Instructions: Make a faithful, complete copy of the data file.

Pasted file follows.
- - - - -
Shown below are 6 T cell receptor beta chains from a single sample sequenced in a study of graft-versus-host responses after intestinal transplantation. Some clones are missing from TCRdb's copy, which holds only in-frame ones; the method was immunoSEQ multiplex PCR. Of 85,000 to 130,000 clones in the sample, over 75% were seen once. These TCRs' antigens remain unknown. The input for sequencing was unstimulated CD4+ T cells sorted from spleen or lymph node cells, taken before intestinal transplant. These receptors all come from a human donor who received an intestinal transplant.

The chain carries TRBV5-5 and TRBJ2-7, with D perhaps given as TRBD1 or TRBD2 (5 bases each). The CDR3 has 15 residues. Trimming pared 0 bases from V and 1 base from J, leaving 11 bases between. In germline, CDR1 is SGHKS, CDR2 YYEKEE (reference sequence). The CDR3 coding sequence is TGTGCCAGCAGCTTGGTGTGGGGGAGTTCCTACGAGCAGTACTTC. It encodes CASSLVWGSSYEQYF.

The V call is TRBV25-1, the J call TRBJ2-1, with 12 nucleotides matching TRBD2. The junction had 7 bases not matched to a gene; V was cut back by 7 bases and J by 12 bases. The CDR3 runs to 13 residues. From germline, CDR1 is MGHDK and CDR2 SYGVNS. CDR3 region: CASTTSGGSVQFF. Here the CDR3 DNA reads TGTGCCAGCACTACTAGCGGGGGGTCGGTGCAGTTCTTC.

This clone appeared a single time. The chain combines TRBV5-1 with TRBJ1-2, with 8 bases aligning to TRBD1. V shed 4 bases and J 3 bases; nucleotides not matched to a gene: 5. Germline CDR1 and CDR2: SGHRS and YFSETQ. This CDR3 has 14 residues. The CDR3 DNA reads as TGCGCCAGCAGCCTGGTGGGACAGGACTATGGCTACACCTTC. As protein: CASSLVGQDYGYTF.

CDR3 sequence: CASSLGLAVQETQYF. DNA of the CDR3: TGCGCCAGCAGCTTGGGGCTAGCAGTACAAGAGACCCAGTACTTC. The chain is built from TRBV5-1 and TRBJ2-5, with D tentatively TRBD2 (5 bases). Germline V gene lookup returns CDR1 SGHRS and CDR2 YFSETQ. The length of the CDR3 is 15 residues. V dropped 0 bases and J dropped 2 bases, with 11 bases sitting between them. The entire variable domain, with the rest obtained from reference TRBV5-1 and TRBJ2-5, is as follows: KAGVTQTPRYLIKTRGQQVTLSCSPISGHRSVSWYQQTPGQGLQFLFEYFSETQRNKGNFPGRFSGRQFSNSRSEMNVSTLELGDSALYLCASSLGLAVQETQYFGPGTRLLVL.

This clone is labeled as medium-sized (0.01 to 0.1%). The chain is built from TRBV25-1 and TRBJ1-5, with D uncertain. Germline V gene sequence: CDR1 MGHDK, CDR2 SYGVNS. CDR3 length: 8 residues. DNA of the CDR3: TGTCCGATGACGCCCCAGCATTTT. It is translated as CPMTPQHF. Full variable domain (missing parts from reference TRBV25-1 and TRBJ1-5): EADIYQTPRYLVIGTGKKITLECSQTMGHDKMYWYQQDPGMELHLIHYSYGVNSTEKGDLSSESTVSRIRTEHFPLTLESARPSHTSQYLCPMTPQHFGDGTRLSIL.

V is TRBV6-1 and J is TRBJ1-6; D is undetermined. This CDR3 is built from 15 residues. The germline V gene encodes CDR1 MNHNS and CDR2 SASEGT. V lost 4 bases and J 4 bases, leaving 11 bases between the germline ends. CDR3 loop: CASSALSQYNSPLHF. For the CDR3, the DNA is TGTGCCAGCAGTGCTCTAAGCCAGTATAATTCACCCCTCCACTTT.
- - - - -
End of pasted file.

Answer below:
Shown below are 6 T cell receptor beta chains from a single sample sequenced in a study of graft-versus-host responses after intestinal transplantation. Some clones are missing from TCRdb's copy, which holds only in-frame ones; the method was immunoSEQ multiplex PCR. Of 85,000 to 130,000 clones in the sample, over 75% were seen once. These TCRs' antigens remain unknown. The input for sequencing was unstimulated CD4+ T cells sorted from spleen or lymph node cells, taken before intestinal transplant. These receptors all come from a human donor who received an intestinal transplant.

The chain carries TRBV5-5 and TRBJ2-7, with D perhaps given as TRBD1 or TRBD2 (5 bases each). The CDR3 has 15 residues. Trimming pared 0 bases from V and 1 base from J, leaving 11 bases between. In germline, CDR1 is SGHKS, CDR2 YYEKEE (reference sequence). The CDR3 coding sequence is TGTGCCAGCAGCTTGGTGTGGGGGAGTTCCTACGAGCAGTACTTC. It encodes CASSLVWGSSYEQYF.

The V call is TRBV25-1, the J call TRBJ2-1, with 12 nucleotides matching TRBD2. The junction had 7 bases not matched to a gene; V was cut back by 7 bases and J by 12 bases. The CDR3 runs to 13 residues. From germline, CDR1 is MGHDK and CDR2 SYGVNS. CDR3 region: CASTTSGGSVQFF. Here the CDR3 DNA reads TGTGCCAGCACTACTAGCGGGGGGTCGGTGCAGTTCTTC.

This clone appeared a single time. The chain combines TRBV5-1 with TRBJ1-2, with 8 bases aligning to TRBD1. V shed 4 bases and J 3 bases; nucleotides not matched to a gene: 5. Germline CDR1 and CDR2: SGHRS and YFSETQ. This CDR3 has 14 residues. The CDR3 DNA reads as TGCGCCAGCAGCCTGGTGGGACAGGACTATGGCTACACCTTC. As protein: CASSLVGQDYGYTF.

CDR3 sequence: CASSLGLAVQETQYF. DNA of the CDR3: TGCGCCAGCAGCTTGGGGCTAGCAGTACAAGAGACCCAGTACTTC. The chain is built from TRBV5-1 and TRBJ2-5, with D tentatively TRBD2 (5 bases). Germline V gene lookup returns CDR1 SGHRS and CDR2 YFSETQ. The length of the CDR3 is 15 residues. V dropped 0 bases and J dropped 2 bases, with 11 bases sitting between them. The entire variable domain, with the rest obtained from reference TRBV5-1 and TRBJ2-5, is as follows: KAGVTQTPRYLIKTRGQQVTLSCSPISGHRSVSWYQQTPGQGLQFLFEYFSETQRNKGNFPGRFSGRQFSNSRSEMNVSTLELGDSALYLCASSLGLAVQETQYFGPGTRLLVL.

This clone is labeled as medium-sized (0.01 to 0.1%). The chain is built from TRBV25-1 and TRBJ1-5, with D uncertain. Germline V gene sequence: CDR1 MGHDK, CDR2 SYGVNS. CDR3 length: 8 residues. DNA of the CDR3: TGTCCGATGACGCCCCAGCATTTT. It is translated as CPMTPQHF. Full variable domain (missing parts from reference TRBV25-1 and TRBJ1-5): EADIYQTPRYLVIGTGKKITLECSQTMGHDKMYWYQQDPGMELHLIHYSYGVNSTEKGDLSSESTVSRIRTEHFPLTLESARPSHTSQYLCPMTPQHFGDGTRLSIL.

V is TRBV6-1 and J is TRBJ1-6; D is undetermined. This CDR3 is built from 15 residues. The germline V gene encodes CDR1 MNHNS and CDR2 SASEGT. V lost 4 bases and J 4 bases, leaving 11 bases between the germline ends. CDR3 loop: CASSALSQYNSPLHF. For the CDR3, the DNA is TGTGCCAGCAGTGCTCTAAGCCAGTATAATTCACCCCTCCACTTT.